Debra She Who Seeks said...

@ Parnassus (Jim) -- Oh, I'm sure some grad student somewhere is doing a thesis on coded gay imagery even as we speak, LOL! You're right, you must have an open mind and be able to read subtext ("between the lines") to understand these coded references. Many straight scholars will still deny their queer meaning though, like they do (for example) with the (quite frankly obvious) gay relationship between Queequeg and Ishmael in "Moby-Dick."

This N That said...

Sad..We have come a long way but have farther to go!!

Linda said...

A moving post. It's unthinkable that people were jailed once (not so long ago!) simply for loving someone. Sad isn't it. The quote of E. M. Forster reminds me of his novel Maurice, I read it at age 16 I think, along with other literature about gay relationships. I learned a lot about the suffering that gay people had to go through in the past, it made me sad and angry. When I see how in some, even European, countries, gay people are still being judged and even punished by governments or so called "religious" people, I think that there still is a lot of work to be done. But, the positive thing is that there is a lot of improvement too. :)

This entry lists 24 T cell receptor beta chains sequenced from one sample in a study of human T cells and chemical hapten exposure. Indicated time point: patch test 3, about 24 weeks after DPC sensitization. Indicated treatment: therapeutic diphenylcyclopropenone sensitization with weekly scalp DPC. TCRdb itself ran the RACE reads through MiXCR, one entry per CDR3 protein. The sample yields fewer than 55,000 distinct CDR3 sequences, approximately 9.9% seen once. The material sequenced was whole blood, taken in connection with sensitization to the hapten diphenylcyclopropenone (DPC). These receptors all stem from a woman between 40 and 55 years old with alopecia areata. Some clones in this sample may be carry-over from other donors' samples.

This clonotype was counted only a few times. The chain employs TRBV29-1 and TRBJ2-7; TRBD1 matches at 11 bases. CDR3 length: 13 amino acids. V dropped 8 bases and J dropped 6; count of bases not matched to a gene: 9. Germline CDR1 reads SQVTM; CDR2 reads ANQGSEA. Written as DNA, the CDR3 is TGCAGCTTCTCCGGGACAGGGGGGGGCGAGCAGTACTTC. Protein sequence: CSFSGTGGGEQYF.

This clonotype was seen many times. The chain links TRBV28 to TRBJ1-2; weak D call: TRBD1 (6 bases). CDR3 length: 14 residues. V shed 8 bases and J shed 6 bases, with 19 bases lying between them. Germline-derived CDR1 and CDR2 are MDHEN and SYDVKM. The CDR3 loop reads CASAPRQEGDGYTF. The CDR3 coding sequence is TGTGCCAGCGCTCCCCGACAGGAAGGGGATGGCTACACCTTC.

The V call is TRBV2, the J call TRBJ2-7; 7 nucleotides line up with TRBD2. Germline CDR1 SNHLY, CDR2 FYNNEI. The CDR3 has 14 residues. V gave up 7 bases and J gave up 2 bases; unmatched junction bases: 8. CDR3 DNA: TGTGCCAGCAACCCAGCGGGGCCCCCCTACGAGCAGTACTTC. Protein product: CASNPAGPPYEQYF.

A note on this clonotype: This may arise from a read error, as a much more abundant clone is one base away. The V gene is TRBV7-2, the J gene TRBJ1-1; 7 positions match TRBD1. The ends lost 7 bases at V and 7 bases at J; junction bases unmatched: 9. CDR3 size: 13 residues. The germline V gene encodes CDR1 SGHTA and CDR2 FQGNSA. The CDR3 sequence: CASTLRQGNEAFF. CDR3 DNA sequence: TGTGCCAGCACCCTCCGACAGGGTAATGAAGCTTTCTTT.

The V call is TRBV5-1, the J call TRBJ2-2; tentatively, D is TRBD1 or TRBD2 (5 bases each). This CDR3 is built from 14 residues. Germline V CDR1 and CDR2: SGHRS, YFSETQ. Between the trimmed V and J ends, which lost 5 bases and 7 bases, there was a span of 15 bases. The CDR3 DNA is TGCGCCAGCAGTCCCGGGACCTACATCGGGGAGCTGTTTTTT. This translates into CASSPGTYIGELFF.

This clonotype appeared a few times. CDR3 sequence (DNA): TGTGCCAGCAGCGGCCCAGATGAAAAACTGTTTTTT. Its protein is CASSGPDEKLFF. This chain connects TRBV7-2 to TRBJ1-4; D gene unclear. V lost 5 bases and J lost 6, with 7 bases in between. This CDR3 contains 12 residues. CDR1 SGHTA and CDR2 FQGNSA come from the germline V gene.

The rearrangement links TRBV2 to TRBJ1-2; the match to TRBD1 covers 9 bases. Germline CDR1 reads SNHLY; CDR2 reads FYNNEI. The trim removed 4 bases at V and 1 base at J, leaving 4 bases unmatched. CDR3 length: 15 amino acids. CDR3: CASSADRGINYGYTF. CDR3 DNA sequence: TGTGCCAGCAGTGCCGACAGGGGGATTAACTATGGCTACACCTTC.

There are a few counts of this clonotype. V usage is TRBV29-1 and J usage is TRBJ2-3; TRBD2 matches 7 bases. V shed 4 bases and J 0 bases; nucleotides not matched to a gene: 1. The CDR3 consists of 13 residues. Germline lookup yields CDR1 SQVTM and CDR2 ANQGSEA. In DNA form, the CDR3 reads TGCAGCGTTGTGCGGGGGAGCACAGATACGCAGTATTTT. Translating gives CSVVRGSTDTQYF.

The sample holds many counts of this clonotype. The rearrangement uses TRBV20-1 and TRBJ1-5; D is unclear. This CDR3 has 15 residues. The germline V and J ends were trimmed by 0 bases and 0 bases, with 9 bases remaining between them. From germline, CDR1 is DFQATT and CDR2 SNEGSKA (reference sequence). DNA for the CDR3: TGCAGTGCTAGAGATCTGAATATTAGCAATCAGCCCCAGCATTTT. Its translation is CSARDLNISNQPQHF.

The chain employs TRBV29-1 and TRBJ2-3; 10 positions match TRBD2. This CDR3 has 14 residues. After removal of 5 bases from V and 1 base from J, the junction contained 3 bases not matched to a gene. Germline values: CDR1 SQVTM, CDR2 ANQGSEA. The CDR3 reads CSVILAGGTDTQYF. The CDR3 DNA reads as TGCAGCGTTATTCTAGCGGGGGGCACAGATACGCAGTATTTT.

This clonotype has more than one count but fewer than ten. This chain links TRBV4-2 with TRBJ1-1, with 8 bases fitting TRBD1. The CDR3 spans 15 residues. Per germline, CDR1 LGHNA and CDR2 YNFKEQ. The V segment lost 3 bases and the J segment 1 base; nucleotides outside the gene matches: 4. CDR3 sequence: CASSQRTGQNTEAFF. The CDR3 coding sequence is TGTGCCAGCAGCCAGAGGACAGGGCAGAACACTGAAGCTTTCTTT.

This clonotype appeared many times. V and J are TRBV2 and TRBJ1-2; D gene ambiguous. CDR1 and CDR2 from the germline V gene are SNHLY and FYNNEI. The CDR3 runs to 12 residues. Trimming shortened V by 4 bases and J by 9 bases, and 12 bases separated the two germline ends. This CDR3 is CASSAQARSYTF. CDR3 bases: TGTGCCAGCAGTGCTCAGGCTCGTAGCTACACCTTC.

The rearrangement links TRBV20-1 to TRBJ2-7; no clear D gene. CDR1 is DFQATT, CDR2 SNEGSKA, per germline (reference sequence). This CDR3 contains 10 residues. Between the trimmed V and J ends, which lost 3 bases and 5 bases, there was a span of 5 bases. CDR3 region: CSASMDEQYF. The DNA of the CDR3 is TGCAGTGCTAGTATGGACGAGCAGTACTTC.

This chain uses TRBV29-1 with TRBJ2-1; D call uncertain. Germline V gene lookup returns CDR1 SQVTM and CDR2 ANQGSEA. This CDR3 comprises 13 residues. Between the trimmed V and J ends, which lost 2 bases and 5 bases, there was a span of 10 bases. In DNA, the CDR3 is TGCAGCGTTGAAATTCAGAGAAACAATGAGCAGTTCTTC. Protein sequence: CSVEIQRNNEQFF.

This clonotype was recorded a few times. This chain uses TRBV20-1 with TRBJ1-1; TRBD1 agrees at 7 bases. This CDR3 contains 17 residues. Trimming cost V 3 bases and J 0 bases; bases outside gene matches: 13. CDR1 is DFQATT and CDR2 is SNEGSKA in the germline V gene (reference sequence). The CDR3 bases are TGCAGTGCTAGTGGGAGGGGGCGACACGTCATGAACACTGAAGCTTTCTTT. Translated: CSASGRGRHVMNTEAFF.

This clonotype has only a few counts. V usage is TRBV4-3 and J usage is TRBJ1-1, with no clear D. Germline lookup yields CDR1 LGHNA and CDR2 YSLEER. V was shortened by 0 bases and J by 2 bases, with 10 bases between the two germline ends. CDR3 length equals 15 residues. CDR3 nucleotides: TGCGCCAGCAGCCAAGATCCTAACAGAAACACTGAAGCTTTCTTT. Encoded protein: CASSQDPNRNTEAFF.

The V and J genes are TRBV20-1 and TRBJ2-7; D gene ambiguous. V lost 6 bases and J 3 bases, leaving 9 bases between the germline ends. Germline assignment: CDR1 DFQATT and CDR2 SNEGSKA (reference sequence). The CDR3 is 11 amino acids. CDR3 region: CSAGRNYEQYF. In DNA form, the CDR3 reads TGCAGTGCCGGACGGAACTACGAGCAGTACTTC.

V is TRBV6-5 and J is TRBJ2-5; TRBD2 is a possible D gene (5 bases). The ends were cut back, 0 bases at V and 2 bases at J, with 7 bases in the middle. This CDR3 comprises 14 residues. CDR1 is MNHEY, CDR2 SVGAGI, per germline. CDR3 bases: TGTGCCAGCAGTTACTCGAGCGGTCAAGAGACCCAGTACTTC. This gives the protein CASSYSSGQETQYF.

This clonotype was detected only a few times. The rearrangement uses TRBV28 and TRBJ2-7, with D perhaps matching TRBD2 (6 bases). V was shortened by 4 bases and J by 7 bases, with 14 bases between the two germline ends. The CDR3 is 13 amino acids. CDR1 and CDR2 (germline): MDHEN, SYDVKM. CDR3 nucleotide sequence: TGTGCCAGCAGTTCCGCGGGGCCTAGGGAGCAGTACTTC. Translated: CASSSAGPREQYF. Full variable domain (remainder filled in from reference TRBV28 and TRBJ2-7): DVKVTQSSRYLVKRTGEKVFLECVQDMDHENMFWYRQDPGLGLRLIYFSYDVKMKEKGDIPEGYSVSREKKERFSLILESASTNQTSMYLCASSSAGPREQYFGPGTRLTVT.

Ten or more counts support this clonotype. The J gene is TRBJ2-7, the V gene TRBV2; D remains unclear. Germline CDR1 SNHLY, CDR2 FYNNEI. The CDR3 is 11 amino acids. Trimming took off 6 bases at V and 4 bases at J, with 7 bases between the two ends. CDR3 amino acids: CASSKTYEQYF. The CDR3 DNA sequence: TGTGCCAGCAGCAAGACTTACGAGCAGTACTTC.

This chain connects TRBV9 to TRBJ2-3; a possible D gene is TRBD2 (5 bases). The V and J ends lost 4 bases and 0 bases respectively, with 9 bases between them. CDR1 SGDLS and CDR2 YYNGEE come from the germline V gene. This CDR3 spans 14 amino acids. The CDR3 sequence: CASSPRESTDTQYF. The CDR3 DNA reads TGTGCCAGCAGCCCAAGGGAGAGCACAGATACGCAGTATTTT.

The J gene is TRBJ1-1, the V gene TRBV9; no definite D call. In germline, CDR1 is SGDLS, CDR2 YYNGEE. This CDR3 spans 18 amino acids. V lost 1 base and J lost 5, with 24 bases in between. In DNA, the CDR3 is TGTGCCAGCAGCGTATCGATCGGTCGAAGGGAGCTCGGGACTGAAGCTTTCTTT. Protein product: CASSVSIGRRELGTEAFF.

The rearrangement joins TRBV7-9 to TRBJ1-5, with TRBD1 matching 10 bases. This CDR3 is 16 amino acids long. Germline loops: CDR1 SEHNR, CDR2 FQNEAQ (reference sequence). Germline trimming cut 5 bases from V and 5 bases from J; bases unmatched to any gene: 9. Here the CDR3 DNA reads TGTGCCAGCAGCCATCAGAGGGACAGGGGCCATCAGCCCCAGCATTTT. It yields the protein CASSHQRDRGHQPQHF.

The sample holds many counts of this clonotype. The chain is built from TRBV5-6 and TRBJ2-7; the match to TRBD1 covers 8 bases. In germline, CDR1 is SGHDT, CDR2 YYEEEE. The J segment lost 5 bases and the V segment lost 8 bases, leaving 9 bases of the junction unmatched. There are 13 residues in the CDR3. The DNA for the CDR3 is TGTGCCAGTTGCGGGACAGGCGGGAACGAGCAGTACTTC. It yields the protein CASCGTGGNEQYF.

Onevikinggirl said...

Thank you Debra, all this love makes me happy!

NanaDiana said...

What a wonderful compilation of letters and memories and notes. I love it. My very best friend here is a gay man about my age. He and I share so much of our likes and loves and thoughts. We would probably both fall in love with the same man. lol. xo Diana

Kirk said...